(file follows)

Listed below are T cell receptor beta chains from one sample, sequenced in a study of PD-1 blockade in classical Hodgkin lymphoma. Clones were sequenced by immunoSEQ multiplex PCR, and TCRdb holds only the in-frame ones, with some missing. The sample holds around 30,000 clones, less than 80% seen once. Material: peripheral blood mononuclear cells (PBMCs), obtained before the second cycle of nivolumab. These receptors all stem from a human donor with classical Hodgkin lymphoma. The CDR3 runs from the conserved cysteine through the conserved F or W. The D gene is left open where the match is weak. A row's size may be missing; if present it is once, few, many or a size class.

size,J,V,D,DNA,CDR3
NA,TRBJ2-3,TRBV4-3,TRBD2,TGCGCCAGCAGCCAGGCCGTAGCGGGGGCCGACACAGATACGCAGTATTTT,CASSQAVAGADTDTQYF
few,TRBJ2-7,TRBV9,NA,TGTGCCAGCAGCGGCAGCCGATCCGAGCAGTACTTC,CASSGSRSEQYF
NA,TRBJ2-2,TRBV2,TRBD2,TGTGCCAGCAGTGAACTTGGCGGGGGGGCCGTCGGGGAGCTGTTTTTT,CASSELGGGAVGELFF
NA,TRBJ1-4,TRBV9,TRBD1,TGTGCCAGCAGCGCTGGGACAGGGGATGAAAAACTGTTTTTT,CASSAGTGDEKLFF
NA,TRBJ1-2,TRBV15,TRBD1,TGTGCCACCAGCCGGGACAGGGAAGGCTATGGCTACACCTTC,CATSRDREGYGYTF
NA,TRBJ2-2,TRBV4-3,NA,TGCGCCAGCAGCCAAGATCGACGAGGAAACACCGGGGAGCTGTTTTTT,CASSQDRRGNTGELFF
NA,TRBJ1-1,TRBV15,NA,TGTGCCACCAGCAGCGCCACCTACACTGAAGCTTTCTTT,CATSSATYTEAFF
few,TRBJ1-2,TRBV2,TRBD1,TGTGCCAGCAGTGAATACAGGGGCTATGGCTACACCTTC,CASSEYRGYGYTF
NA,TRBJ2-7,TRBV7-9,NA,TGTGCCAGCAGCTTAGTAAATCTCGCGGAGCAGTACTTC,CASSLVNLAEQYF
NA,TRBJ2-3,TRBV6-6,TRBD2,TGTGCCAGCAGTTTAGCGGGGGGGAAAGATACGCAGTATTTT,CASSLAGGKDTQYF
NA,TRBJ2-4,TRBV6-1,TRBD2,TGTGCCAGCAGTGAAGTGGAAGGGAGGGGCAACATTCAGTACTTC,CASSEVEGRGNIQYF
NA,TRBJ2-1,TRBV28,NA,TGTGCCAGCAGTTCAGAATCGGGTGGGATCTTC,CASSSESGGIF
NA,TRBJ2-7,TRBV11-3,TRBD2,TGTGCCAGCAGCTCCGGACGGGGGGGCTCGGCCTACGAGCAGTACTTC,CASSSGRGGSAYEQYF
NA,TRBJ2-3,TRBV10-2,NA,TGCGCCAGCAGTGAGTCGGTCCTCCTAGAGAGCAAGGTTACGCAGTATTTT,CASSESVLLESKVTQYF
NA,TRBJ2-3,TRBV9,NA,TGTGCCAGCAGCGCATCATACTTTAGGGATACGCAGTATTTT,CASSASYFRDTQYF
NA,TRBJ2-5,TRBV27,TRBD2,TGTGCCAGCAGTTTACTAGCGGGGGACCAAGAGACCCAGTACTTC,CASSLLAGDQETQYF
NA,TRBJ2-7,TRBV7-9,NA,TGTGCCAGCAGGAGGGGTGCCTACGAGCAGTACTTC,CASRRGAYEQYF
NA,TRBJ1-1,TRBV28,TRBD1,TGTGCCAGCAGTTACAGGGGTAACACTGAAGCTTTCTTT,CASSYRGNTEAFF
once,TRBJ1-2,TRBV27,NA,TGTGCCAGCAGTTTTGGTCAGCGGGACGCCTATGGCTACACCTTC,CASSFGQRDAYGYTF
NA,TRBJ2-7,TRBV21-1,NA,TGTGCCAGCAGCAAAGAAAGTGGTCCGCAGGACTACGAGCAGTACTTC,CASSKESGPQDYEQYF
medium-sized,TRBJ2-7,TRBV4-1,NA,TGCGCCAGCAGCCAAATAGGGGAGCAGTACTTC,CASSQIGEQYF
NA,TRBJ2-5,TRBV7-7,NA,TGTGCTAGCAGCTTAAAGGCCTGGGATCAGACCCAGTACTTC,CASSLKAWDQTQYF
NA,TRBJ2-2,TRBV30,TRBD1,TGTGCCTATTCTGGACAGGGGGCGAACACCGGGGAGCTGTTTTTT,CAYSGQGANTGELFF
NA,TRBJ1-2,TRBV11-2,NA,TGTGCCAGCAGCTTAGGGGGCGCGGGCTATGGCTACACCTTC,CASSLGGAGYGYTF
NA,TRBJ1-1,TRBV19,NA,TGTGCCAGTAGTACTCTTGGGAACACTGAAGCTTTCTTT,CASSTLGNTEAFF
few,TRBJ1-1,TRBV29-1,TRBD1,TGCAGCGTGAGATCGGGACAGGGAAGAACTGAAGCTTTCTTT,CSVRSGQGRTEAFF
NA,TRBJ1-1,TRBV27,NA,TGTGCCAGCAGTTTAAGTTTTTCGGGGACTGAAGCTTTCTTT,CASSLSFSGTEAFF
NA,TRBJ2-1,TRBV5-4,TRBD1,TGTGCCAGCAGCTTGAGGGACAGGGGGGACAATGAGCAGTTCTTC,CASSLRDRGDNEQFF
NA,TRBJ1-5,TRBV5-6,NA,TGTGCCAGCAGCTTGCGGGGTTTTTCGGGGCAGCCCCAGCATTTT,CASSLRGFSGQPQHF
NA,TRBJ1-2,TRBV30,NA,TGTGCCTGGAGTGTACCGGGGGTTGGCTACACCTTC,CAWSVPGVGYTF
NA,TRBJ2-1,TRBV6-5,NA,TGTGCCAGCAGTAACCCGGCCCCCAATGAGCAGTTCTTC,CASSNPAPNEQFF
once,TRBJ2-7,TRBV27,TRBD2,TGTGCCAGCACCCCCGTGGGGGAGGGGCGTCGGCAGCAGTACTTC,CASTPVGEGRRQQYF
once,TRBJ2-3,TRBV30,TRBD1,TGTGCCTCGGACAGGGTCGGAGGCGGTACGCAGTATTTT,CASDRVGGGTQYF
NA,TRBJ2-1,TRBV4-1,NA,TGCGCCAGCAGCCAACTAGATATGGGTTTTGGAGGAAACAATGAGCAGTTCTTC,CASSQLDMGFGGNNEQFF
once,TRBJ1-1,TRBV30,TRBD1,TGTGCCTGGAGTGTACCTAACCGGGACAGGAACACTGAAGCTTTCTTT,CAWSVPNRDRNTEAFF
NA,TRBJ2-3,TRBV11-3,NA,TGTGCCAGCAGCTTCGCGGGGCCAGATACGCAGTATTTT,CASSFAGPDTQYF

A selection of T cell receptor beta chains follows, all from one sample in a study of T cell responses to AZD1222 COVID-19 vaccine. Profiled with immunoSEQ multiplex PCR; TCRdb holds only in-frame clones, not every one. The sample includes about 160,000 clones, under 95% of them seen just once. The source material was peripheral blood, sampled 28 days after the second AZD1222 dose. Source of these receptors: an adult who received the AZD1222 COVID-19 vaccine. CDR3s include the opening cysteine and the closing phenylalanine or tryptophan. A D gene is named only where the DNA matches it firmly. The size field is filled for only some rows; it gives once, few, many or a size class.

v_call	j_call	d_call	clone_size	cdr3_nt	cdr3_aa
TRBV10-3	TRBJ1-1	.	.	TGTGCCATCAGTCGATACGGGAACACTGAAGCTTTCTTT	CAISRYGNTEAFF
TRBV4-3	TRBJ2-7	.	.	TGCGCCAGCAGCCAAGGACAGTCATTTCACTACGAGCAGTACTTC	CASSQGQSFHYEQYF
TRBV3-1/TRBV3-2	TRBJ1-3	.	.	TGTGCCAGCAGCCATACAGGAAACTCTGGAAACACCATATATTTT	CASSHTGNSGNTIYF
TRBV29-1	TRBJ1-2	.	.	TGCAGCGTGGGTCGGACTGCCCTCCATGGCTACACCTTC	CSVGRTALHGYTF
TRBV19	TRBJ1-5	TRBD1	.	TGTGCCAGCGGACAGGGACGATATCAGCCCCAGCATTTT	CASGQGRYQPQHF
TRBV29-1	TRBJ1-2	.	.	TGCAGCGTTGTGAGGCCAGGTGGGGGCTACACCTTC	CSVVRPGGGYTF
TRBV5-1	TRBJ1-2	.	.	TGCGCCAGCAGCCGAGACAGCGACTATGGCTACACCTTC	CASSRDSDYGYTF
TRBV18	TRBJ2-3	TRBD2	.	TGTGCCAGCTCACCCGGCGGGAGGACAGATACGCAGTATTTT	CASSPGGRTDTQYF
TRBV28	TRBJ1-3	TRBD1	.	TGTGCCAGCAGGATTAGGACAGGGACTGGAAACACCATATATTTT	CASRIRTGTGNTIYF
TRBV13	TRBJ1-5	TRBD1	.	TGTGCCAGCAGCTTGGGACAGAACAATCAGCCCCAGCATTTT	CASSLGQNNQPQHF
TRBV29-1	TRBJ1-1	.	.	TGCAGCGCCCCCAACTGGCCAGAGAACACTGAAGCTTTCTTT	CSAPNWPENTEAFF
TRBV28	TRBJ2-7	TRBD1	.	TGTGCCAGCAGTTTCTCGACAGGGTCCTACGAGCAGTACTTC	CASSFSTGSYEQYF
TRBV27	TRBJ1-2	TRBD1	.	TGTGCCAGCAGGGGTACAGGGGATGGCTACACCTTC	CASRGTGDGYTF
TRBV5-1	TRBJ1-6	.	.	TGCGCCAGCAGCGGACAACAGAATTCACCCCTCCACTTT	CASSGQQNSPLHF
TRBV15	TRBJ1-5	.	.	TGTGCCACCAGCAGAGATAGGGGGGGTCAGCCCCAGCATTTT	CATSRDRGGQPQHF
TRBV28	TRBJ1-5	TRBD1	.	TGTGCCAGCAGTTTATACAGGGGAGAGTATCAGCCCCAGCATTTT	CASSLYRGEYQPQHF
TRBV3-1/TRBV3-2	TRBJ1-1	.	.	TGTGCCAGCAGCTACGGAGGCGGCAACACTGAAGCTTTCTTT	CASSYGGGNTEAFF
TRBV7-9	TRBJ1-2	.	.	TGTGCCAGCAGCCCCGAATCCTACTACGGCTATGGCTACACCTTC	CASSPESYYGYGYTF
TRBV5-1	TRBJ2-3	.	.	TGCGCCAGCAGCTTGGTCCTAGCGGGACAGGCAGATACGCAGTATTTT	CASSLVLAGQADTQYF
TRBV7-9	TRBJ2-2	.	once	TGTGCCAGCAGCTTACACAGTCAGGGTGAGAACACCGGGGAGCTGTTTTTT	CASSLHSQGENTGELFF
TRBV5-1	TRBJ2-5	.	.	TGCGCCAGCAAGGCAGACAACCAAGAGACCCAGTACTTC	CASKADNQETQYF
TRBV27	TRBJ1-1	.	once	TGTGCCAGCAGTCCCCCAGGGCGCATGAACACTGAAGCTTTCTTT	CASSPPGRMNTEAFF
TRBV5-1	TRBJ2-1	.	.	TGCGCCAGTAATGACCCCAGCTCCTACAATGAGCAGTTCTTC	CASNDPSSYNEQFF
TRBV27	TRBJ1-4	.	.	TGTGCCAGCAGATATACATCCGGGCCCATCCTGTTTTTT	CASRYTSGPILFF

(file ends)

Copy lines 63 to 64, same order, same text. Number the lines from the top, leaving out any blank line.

TRBV5-1	TRBJ2-1	.	.	TGCGCCAGTAATGACCCCAGCTCCTACAATGAGCAGTTCTTC	CASNDPSSYNEQFF
TRBV27	TRBJ1-4	.	.	TGTGCCAGCAGATATACATCCGGGCCCATCCTGTTTTTT	CASRYTSGPILFF